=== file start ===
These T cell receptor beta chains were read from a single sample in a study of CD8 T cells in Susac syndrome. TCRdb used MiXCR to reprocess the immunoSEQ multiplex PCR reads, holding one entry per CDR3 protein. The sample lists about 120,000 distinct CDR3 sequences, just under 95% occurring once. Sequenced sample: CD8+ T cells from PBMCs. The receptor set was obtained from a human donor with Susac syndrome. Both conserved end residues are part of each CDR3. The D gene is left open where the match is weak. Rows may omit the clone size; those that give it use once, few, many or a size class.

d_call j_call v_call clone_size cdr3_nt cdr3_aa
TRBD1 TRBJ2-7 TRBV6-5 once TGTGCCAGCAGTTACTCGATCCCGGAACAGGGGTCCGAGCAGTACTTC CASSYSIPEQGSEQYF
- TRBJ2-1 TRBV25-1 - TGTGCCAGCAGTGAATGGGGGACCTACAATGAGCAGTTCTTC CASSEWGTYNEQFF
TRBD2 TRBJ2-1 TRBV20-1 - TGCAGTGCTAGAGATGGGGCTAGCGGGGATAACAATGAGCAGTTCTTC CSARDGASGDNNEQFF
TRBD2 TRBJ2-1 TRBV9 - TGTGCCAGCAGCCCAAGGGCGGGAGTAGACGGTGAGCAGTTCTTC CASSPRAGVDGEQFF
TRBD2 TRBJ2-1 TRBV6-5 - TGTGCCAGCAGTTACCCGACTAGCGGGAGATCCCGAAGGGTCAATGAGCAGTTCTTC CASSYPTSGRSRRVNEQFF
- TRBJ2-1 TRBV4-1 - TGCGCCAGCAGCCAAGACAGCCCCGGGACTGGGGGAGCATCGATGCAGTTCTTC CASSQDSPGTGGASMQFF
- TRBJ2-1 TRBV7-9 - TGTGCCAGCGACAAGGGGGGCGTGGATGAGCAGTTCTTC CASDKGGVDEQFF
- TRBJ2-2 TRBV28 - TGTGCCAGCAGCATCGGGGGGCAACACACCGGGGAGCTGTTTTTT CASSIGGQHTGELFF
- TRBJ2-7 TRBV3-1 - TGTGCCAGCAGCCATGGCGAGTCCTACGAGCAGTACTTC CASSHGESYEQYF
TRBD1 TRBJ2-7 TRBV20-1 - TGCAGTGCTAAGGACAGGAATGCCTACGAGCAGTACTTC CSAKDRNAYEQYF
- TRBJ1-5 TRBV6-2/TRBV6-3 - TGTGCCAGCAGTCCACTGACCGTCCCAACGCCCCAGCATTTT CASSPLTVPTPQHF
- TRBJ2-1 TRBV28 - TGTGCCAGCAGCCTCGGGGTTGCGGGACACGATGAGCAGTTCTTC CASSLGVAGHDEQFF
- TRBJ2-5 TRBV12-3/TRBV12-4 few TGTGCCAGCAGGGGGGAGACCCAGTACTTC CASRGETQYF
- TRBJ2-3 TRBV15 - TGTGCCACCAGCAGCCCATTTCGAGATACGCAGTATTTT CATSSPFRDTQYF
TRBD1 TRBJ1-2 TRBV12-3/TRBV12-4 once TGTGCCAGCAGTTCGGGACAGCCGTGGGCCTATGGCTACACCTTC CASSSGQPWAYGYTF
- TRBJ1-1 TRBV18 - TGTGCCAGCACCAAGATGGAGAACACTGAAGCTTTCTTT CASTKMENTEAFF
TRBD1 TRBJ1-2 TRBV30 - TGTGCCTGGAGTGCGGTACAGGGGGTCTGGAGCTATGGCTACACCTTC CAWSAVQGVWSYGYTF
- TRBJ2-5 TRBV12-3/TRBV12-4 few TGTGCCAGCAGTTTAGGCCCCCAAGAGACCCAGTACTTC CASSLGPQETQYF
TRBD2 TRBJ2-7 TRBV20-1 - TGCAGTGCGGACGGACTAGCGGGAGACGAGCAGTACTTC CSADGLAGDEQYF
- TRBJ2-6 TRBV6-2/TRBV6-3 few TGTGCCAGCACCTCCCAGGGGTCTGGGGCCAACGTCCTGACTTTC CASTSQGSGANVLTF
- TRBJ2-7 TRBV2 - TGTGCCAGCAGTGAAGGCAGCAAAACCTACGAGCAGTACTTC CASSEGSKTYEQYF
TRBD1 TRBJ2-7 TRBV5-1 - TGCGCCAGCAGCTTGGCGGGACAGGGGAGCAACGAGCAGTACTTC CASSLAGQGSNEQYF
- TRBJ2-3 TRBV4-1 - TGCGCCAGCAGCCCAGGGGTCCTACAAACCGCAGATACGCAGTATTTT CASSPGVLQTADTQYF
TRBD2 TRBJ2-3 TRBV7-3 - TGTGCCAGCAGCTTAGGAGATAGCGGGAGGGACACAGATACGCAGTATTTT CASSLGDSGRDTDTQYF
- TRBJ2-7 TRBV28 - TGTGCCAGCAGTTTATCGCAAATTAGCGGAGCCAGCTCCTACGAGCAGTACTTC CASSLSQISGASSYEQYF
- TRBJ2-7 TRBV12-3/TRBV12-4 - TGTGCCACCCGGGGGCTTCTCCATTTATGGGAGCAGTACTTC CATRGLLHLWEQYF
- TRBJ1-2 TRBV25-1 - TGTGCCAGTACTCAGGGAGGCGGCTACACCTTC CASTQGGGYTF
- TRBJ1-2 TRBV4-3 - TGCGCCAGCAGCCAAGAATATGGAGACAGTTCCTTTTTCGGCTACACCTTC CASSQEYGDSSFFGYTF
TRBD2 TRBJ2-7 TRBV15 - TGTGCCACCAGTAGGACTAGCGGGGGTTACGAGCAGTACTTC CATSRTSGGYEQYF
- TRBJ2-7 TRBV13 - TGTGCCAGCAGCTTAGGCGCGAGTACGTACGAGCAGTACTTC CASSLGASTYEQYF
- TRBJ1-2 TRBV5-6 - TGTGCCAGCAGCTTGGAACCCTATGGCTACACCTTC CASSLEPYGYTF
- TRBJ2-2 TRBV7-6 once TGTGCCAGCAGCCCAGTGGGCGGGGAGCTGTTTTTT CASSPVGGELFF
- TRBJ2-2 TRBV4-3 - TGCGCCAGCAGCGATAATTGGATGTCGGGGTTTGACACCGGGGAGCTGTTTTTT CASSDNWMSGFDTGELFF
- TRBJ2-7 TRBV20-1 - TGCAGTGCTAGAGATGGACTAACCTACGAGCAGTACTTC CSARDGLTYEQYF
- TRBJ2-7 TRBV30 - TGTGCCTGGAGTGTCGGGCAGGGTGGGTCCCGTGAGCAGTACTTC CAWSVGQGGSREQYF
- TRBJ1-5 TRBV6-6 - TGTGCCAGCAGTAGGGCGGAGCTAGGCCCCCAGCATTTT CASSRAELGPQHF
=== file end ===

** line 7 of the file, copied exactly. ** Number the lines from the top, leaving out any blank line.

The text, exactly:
TRBD2 TRBJ2-1 TRBV6-5 - TGTGCCAGCAGTTACCCGACTAGCGGGAGATCCCGAAGGGTCAATGAGCAGTTCTTC CASSYPTSGRSRRVNEQFF